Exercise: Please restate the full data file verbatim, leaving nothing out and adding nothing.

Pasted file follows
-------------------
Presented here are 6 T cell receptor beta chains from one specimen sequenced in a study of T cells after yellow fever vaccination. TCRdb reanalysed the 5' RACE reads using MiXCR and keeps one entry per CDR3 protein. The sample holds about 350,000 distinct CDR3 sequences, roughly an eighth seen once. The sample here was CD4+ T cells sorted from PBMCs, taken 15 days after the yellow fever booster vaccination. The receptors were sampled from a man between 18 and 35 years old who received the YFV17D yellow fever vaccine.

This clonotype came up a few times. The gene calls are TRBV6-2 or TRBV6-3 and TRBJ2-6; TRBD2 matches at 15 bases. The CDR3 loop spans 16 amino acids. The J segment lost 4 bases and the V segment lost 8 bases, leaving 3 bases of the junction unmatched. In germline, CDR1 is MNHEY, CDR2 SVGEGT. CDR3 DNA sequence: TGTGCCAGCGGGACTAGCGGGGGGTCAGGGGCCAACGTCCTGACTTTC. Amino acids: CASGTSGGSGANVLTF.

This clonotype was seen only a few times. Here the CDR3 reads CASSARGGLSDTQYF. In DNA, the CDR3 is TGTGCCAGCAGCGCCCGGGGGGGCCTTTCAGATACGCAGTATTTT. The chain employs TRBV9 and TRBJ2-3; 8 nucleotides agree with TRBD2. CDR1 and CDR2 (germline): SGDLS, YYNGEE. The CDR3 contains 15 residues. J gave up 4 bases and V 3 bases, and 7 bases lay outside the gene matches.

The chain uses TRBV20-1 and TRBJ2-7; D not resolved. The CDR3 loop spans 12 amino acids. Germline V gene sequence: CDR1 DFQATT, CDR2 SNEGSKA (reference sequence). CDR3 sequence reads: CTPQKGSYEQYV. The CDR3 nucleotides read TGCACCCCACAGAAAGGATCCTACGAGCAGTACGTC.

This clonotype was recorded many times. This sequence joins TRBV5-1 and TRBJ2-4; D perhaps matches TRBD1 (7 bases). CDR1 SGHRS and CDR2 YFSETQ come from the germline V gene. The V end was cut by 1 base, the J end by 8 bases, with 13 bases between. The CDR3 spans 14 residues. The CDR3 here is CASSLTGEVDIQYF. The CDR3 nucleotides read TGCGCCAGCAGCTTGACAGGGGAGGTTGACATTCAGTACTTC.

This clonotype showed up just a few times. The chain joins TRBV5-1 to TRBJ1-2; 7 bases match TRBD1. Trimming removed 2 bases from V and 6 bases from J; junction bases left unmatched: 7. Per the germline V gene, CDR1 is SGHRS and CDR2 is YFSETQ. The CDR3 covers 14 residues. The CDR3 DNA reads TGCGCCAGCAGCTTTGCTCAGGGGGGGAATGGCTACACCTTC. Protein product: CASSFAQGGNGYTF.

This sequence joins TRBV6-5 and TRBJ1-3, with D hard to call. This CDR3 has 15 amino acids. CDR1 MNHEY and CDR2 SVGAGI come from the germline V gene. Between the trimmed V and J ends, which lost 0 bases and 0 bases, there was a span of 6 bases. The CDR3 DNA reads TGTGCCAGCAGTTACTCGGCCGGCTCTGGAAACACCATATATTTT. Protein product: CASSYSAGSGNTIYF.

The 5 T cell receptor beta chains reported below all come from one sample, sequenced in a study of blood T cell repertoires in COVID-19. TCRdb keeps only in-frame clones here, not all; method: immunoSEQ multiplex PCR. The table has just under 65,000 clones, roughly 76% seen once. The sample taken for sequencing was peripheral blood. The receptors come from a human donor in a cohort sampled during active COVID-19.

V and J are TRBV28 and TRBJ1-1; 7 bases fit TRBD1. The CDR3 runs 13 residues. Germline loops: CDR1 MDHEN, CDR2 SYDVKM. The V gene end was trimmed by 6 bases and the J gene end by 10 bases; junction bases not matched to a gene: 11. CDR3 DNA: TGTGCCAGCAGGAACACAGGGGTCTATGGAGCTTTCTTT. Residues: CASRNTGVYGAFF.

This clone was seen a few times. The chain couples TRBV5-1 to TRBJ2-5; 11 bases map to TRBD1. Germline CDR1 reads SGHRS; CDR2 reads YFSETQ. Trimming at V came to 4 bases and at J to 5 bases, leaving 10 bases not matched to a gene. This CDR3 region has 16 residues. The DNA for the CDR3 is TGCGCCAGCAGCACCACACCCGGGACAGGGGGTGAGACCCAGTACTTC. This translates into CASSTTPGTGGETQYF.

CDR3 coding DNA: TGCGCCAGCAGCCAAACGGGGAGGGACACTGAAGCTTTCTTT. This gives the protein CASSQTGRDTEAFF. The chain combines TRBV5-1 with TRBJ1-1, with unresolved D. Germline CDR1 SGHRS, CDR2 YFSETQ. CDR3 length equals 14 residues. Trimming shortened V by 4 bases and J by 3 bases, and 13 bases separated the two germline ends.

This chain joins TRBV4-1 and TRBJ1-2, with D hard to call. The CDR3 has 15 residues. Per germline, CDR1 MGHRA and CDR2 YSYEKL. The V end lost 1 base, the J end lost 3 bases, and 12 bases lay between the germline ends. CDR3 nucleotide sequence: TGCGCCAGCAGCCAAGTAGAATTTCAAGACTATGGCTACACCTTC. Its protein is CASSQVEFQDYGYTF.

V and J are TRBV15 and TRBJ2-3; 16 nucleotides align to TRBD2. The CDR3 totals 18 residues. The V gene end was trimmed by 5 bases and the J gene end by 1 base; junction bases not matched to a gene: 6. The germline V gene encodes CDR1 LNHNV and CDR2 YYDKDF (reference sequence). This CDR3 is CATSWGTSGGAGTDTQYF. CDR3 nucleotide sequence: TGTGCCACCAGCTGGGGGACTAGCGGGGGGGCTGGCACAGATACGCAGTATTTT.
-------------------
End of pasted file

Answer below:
Presented here are 6 T cell receptor beta chains from one specimen sequenced in a study of T cells after yellow fever vaccination. TCRdb reanalysed the 5' RACE reads using MiXCR and keeps one entry per CDR3 protein. The sample holds about 350,000 distinct CDR3 sequences, roughly an eighth seen once. The sample here was CD4+ T cells sorted from PBMCs, taken 15 days after the yellow fever booster vaccination. The receptors were sampled from a man between 18 and 35 years old who received the YFV17D yellow fever vaccine.

This clonotype came up a few times. The gene calls are TRBV6-2 or TRBV6-3 and TRBJ2-6; TRBD2 matches at 15 bases. The CDR3 loop spans 16 amino acids. The J segment lost 4 bases and the V segment lost 8 bases, leaving 3 bases of the junction unmatched. In germline, CDR1 is MNHEY, CDR2 SVGEGT. CDR3 DNA sequence: TGTGCCAGCGGGACTAGCGGGGGGTCAGGGGCCAACGTCCTGACTTTC. Amino acids: CASGTSGGSGANVLTF.

This clonotype was seen only a few times. Here the CDR3 reads CASSARGGLSDTQYF. In DNA, the CDR3 is TGTGCCAGCAGCGCCCGGGGGGGCCTTTCAGATACGCAGTATTTT. The chain employs TRBV9 and TRBJ2-3; 8 nucleotides agree with TRBD2. CDR1 and CDR2 (germline): SGDLS, YYNGEE. The CDR3 contains 15 residues. J gave up 4 bases and V 3 bases, and 7 bases lay outside the gene matches.

The chain uses TRBV20-1 and TRBJ2-7; D not resolved. The CDR3 loop spans 12 amino acids. Germline V gene sequence: CDR1 DFQATT, CDR2 SNEGSKA (reference sequence). CDR3 sequence reads: CTPQKGSYEQYV. The CDR3 nucleotides read TGCACCCCACAGAAAGGATCCTACGAGCAGTACGTC.

This clonotype was recorded many times. This sequence joins TRBV5-1 and TRBJ2-4; D perhaps matches TRBD1 (7 bases). CDR1 SGHRS and CDR2 YFSETQ come from the germline V gene. The V end was cut by 1 base, the J end by 8 bases, with 13 bases between. The CDR3 spans 14 residues. The CDR3 here is CASSLTGEVDIQYF. The CDR3 nucleotides read TGCGCCAGCAGCTTGACAGGGGAGGTTGACATTCAGTACTTC.

This clonotype showed up just a few times. The chain joins TRBV5-1 to TRBJ1-2; 7 bases match TRBD1. Trimming removed 2 bases from V and 6 bases from J; junction bases left unmatched: 7. Per the germline V gene, CDR1 is SGHRS and CDR2 is YFSETQ. The CDR3 covers 14 residues. The CDR3 DNA reads TGCGCCAGCAGCTTTGCTCAGGGGGGGAATGGCTACACCTTC. Protein product: CASSFAQGGNGYTF.

This sequence joins TRBV6-5 and TRBJ1-3, with D hard to call. This CDR3 has 15 amino acids. CDR1 MNHEY and CDR2 SVGAGI come from the germline V gene. Between the trimmed V and J ends, which lost 0 bases and 0 bases, there was a span of 6 bases. The CDR3 DNA reads TGTGCCAGCAGTTACTCGGCCGGCTCTGGAAACACCATATATTTT. Protein product: CASSYSAGSGNTIYF.

The 5 T cell receptor beta chains reported below all come from one sample, sequenced in a study of blood T cell repertoires in COVID-19. TCRdb keeps only in-frame clones here, not all; method: immunoSEQ multiplex PCR. The table has just under 65,000 clones, roughly 76% seen once. The sample taken for sequencing was peripheral blood. The receptors come from a human donor in a cohort sampled during active COVID-19.

V and J are TRBV28 and TRBJ1-1; 7 bases fit TRBD1. The CDR3 runs 13 residues. Germline loops: CDR1 MDHEN, CDR2 SYDVKM. The V gene end was trimmed by 6 bases and the J gene end by 10 bases; junction bases not matched to a gene: 11. CDR3 DNA: TGTGCCAGCAGGAACACAGGGGTCTATGGAGCTTTCTTT. Residues: CASRNTGVYGAFF.

This clone was seen a few times. The chain couples TRBV5-1 to TRBJ2-5; 11 bases map to TRBD1. Germline CDR1 reads SGHRS; CDR2 reads YFSETQ. Trimming at V came to 4 bases and at J to 5 bases, leaving 10 bases not matched to a gene. This CDR3 region has 16 residues. The DNA for the CDR3 is TGCGCCAGCAGCACCACACCCGGGACAGGGGGTGAGACCCAGTACTTC. This translates into CASSTTPGTGGETQYF.

CDR3 coding DNA: TGCGCCAGCAGCCAAACGGGGAGGGACACTGAAGCTTTCTTT. This gives the protein CASSQTGRDTEAFF. The chain combines TRBV5-1 with TRBJ1-1, with unresolved D. Germline CDR1 SGHRS, CDR2 YFSETQ. CDR3 length equals 14 residues. Trimming shortened V by 4 bases and J by 3 bases, and 13 bases separated the two germline ends.

This chain joins TRBV4-1 and TRBJ1-2, with D hard to call. The CDR3 has 15 residues. Per germline, CDR1 MGHRA and CDR2 YSYEKL. The V end lost 1 base, the J end lost 3 bases, and 12 bases lay between the germline ends. CDR3 nucleotide sequence: TGCGCCAGCAGCCAAGTAGAATTTCAAGACTATGGCTACACCTTC. Its protein is CASSQVEFQDYGYTF.

V and J are TRBV15 and TRBJ2-3; 16 nucleotides align to TRBD2. The CDR3 totals 18 residues. The V gene end was trimmed by 5 bases and the J gene end by 1 base; junction bases not matched to a gene: 6. The germline V gene encodes CDR1 LNHNV and CDR2 YYDKDF (reference sequence). This CDR3 is CATSWGTSGGAGTDTQYF. CDR3 nucleotide sequence: TGTGCCACCAGCTGGGGGACTAGCGGGGGGGCTGGCACAGATACGCAGTATTTT.